LIHU‘E — Representatives of several organizations, some already working as community service sites with the judicial system, attended a Monday meeting to consider partnering with a new comprehensive diversion program.
P.O.H.A.K.U. (Productive Optimism Helps All Kaua‘i Unite) is already referring participants to start this fall in a culturally based education and community service and restitution alternative to a conviction and incarceration or probation.
Deleting a criminal record offers an incentive not possible with community service in the traditional sense, and in addition to its punitive element, the cultural version offers the participant and work site to both embrace the spirit of restorative justice.
“I support the program 100 percent,” said Rupert Rowe, po‘o of Hui Malama o Kaneiolouma.
According to County Prosecuting Attorney Shaylene Iseri-Carvalho, whose office created the program, the goal is to involve defendants in the community in a way that benefits the victim and themselves. Eligible participants must be willing to accept full responsibility for an offense, offer restitution to the victim and take the classes.
If they remain compliant the case is dismissed and removed from their record. If they fail to complete the program their case returns to the court process to plead or go to trial. The program would reduce the backlog of hearings, incarcerations and hopefully recidivism by as much as 10 percent, saving taxpayer funds and keeping more first-time, nonviolent criminals out of jail.
As a partnership between the county and the community, P.O.H.A.K.U. is run by organizations and volunteers. Nonprofits do not need to be registered, and faith-based organizations are eligible.
Organizations already running community service worker programs may operate them concurrently until the judiciary component is phased out. Private businesses are not eligible.
The amount of hours compare with the sentencing chart and can run from as few as 20 hours to more than 300. Most participants would complete their hours within six months.
One person present at the Monday meeting said some organizations prefer long hour commitments when skills training is involved.
First Deputy Prosecutors Jake Delaplane said small or new groups would like to know there is minimal paperwork involved to be a participating work site. It is basically keeping track of hours, he said, and participant forms are just for basic information, indemnification and disclosure, emergency contacts, and presumption of medical care.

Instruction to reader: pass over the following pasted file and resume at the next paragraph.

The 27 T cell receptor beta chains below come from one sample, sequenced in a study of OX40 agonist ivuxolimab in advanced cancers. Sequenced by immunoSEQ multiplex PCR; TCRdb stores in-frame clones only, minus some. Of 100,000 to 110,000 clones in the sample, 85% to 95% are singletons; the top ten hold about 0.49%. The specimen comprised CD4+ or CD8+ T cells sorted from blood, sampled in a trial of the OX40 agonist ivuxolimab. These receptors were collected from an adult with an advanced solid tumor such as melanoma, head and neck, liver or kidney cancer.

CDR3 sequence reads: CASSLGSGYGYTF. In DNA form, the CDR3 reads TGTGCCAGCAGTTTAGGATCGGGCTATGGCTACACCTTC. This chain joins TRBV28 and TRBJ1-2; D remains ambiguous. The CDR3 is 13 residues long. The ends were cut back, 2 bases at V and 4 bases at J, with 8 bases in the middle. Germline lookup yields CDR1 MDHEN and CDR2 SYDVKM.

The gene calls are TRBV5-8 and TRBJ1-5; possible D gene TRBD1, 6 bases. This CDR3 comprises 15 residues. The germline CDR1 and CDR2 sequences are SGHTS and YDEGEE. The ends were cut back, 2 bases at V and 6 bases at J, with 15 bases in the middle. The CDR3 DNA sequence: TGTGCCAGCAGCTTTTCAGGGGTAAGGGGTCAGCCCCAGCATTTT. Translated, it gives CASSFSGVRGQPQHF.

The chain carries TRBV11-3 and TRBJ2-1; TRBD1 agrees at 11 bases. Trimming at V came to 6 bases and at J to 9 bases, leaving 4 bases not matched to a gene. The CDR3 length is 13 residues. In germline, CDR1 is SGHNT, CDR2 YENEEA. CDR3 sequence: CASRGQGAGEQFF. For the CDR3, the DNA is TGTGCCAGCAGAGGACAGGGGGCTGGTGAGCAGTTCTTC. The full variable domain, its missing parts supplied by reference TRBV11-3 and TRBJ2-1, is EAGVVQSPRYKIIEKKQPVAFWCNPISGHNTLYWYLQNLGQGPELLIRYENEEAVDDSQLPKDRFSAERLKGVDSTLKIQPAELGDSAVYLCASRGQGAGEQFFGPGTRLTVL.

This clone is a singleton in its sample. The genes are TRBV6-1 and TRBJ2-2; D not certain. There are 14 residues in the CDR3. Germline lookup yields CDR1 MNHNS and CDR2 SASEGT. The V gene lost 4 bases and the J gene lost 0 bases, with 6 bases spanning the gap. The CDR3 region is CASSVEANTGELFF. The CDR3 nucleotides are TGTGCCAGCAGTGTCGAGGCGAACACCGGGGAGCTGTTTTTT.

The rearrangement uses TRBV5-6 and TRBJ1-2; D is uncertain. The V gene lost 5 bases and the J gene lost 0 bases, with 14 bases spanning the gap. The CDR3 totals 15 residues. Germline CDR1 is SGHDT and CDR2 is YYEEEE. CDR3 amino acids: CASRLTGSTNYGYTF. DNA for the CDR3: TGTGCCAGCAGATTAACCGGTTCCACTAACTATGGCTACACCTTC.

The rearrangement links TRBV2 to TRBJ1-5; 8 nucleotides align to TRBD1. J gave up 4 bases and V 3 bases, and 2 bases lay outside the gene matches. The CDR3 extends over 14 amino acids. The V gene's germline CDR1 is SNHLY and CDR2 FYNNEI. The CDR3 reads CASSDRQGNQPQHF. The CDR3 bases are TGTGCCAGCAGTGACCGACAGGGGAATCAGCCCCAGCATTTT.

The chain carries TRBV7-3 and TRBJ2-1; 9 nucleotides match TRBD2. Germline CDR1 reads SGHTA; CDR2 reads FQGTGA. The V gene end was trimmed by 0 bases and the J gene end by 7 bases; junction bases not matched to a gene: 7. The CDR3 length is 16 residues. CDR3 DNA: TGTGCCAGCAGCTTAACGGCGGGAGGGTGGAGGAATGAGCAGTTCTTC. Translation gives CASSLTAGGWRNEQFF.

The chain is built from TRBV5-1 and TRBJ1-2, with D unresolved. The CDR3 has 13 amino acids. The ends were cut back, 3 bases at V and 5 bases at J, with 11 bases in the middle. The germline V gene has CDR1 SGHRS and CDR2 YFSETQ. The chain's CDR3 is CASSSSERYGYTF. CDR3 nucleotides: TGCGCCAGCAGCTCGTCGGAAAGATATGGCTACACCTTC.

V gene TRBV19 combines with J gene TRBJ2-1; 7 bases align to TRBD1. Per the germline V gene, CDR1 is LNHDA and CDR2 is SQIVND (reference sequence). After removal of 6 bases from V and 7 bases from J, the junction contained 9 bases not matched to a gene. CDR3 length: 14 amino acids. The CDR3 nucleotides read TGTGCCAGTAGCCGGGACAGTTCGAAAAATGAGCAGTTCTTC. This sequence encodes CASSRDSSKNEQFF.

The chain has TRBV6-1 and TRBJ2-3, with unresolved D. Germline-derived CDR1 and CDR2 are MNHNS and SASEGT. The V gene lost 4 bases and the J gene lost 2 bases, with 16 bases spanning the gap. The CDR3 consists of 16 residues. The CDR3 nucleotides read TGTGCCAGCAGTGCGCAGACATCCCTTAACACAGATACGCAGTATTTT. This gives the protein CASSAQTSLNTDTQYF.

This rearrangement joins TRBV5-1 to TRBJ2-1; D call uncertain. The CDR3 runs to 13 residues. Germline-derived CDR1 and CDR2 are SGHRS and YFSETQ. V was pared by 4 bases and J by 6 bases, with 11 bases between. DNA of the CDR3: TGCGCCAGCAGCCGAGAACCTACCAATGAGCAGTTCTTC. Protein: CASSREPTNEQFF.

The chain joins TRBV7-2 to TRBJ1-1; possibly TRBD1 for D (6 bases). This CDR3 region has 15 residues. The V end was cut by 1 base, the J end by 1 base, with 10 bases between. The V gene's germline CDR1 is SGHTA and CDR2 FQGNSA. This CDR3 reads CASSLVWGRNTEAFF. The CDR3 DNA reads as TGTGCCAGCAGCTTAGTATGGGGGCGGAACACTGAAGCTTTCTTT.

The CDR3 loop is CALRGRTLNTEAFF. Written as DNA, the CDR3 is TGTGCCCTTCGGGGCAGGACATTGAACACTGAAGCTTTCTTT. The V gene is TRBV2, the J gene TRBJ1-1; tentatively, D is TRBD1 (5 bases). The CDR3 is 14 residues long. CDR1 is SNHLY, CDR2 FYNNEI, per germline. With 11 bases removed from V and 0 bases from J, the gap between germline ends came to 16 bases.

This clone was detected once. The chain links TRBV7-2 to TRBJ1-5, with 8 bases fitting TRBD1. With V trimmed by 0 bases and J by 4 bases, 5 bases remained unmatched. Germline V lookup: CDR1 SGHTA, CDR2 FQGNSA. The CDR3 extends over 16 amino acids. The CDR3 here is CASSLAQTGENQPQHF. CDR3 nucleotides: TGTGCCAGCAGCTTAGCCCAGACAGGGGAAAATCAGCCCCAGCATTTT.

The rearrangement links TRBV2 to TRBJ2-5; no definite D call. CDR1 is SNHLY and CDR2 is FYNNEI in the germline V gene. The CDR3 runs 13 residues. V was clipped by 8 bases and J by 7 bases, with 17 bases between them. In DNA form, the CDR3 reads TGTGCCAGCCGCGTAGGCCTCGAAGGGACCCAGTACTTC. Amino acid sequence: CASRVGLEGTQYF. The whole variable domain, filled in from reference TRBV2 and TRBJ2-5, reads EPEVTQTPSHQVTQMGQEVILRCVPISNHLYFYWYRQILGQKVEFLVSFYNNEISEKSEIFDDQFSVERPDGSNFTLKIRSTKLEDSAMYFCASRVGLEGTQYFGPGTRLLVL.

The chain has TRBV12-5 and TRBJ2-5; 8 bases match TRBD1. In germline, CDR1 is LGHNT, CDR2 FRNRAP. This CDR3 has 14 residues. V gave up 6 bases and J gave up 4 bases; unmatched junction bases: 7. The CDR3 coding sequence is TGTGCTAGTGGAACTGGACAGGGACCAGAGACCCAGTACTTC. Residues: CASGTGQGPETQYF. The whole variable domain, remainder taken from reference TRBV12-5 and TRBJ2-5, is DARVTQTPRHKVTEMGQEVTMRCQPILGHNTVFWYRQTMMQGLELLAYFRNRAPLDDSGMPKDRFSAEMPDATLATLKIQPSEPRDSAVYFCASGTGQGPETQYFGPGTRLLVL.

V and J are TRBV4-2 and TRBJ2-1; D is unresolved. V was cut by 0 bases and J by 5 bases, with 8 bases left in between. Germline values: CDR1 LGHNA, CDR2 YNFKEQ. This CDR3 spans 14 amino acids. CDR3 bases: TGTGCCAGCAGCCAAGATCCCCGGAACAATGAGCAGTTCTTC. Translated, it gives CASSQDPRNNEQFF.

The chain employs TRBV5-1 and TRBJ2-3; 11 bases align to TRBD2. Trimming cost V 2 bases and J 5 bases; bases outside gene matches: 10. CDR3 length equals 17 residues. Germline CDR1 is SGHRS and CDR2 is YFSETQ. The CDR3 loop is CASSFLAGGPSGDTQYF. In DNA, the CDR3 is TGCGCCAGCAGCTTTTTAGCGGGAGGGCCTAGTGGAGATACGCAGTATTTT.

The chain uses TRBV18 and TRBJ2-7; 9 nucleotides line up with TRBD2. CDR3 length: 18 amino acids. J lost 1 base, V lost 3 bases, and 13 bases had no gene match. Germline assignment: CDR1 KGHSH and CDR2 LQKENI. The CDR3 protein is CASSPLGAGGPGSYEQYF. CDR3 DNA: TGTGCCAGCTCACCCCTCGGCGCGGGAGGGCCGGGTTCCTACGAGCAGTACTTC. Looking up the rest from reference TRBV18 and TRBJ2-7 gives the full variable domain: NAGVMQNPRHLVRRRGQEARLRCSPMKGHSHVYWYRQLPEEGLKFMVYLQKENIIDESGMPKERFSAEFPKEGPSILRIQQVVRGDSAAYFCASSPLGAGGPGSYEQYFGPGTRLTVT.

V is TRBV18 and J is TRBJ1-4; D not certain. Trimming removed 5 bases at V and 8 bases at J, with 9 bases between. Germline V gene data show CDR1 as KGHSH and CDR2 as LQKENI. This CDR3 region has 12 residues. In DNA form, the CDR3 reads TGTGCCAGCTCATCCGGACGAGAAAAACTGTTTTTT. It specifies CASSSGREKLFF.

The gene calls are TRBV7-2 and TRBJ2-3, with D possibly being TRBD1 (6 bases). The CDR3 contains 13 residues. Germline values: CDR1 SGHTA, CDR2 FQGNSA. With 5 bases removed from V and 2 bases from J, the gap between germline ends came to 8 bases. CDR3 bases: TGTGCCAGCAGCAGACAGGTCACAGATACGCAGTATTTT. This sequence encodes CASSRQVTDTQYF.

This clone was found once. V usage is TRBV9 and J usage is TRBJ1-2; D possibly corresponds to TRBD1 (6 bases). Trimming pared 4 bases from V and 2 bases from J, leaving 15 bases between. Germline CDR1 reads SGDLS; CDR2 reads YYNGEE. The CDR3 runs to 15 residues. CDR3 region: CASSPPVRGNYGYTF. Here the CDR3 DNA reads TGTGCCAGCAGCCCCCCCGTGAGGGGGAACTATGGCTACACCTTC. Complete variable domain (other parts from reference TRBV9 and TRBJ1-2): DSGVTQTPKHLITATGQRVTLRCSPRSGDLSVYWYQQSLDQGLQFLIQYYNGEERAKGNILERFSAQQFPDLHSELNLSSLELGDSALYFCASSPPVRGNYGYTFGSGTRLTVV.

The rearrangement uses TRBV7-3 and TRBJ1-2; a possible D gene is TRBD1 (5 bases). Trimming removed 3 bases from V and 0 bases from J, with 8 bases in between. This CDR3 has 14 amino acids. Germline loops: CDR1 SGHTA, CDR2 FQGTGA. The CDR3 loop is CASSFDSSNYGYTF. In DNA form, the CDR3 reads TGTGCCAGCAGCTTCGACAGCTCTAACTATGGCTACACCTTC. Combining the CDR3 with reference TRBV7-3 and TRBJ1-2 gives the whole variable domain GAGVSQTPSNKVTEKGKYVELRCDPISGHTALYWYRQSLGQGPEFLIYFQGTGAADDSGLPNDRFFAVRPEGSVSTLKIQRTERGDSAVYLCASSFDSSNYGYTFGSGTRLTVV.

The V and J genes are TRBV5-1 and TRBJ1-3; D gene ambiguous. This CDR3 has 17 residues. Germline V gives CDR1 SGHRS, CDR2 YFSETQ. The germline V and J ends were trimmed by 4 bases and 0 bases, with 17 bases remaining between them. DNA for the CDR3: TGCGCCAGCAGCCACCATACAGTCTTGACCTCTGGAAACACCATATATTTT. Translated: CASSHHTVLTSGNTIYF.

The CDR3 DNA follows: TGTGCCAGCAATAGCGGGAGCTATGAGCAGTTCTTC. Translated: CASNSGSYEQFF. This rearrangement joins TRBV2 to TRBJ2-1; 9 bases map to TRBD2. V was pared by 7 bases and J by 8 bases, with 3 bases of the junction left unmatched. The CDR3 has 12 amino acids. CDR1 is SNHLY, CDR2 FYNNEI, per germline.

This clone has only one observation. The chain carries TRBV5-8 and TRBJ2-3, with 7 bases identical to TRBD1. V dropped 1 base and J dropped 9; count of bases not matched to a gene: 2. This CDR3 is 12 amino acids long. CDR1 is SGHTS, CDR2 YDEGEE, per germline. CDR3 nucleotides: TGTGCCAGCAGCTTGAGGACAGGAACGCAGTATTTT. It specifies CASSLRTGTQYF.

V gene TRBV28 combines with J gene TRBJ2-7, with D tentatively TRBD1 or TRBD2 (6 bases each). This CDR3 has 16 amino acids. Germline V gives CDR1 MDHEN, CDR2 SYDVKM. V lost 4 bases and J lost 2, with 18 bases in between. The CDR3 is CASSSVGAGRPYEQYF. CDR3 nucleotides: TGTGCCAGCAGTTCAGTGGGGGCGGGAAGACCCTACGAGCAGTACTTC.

Iseri-Carvalho reassured a participant’s concern that the indemnification protection would apply when participants are required to do heavy work, such as cutting cactus or moving rocks around a cultural site.
One stakeholder said P.O.H.A.K.U. might work well with the Hui Malama‘o Koloa programs that work with the maintenance and restoration of Hapa Trail and other archaeological sites.
Another question had to do with available funds for food and equipment for the participants. Iseri-Carvalho said the budget does allow for some items and she would confirm what is appropriate.
Participants where orange T-shirts with a logo, and although they are not punitive looking, some raised questions about them as punitive in nature by making them stand out.
Others said the shirts weren’t consistent with the sense of Hawaiian justice, and that it represented a more punitive model. One stakeholder said it does not present “a feeling as one.”
Iseri-Carvalho said the shirts are a requirement in some settings, such as cleaning elder homes or other activities where security is an issue. She said each site has its own requirements on appropriate clothing and what they wear is up to the managers.
“We are not going to tell you how to run your organizations and the participants are required to abide by your organization’s rules,” she said.
The classes are taught by instructors with a deep knowledge of Hawaiian values and strong instructive backgrounds. So far the instructors include Kelly Phillips, a local radio personality and a Department of Human Services supervisor, Sean Chun of Haloa Haloa, and Kaua‘i Police Capt. Kaleo Perez.
Delaplane said titles are not as important as people with knowledge of Hawaiian culture and values who can also be a teacher.
“We want to be sure instructors are well respected and would also benefit from teaching the group,” Iseri-Carvalho added.
Delaplane said it is odd that the office gets letters to suggest supervised release for violent offenders in circuit court but no one ever takes that step for the one-time offenders with misdemeanors. They end up with a record when they often would benefit from this type of diversion.
“We want to get them involved in the community and then maybe become part of the organization that they worked for,” he said.
A second P.O.H.A.K.U. stakeholders meeting will be held at 2 p.m. today at the Civil Defense Emergency Operations Center in Lihu‘e. For information, contact Lianne Parongao at 241-1745 or firstname.lastname@example.org.